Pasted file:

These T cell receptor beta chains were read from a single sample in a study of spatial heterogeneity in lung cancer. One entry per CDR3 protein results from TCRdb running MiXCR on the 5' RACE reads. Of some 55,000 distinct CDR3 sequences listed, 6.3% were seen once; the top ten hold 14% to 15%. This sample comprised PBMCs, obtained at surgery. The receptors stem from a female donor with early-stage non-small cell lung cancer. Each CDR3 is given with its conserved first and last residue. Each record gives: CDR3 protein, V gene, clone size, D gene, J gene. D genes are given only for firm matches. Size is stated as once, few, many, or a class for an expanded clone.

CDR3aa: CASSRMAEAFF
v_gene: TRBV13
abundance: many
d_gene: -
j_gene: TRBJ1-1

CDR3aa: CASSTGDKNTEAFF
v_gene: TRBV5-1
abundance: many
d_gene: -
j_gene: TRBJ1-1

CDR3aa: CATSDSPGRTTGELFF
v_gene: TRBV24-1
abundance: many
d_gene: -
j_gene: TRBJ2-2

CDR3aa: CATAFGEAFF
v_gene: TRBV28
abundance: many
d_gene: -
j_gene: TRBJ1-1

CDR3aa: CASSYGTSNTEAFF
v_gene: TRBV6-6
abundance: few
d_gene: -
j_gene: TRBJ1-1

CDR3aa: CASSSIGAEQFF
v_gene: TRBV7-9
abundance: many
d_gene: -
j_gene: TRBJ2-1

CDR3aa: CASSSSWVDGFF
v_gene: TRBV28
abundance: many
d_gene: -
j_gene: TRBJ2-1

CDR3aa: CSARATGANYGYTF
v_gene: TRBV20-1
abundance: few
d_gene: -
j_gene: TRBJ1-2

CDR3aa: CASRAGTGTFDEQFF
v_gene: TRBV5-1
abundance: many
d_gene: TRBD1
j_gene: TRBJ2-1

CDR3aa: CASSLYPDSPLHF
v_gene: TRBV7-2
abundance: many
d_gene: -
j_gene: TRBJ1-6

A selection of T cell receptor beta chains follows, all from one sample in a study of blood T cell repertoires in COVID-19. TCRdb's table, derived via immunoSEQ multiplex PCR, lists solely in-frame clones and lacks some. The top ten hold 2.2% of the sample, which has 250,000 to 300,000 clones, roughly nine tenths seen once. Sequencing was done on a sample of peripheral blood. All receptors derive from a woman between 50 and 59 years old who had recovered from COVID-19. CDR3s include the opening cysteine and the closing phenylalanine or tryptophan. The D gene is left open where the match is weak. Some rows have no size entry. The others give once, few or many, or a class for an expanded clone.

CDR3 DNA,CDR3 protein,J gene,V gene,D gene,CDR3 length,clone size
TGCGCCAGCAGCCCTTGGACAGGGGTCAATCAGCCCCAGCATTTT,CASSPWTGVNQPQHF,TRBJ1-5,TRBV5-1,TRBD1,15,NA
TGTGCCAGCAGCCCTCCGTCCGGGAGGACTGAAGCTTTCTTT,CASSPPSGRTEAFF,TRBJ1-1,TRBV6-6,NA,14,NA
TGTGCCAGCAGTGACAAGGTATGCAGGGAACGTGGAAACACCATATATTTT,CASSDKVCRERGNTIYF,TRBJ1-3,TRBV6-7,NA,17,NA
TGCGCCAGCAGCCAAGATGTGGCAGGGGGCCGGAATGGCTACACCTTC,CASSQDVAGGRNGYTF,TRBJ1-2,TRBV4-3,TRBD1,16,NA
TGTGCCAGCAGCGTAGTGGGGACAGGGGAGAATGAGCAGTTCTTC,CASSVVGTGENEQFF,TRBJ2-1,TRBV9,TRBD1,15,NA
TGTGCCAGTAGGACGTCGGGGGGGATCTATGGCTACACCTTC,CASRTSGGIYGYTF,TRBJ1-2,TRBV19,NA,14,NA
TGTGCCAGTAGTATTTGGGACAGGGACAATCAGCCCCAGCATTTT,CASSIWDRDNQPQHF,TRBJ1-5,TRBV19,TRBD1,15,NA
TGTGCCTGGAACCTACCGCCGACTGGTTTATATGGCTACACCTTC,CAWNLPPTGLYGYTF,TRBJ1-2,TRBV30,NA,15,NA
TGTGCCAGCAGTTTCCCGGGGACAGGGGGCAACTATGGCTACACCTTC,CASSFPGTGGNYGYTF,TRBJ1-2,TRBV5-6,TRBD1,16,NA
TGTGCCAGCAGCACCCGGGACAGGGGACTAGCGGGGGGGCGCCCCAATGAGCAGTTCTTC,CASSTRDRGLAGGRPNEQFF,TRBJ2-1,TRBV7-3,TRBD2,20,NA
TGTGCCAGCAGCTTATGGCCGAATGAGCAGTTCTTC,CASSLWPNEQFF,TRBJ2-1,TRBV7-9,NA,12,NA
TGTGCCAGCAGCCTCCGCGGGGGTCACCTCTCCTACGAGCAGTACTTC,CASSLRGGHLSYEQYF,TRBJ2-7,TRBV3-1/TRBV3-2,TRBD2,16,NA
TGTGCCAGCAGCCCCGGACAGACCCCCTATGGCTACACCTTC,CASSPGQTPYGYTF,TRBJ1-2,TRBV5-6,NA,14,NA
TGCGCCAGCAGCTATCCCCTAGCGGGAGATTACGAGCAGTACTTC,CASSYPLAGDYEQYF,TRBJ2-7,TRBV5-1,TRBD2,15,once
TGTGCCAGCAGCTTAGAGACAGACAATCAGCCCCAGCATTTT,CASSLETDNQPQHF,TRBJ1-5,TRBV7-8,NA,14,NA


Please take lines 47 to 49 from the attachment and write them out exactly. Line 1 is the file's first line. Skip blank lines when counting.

CDR3aa: CASSLYPDSPLHF
v_gene: TRBV7-2
abundance: many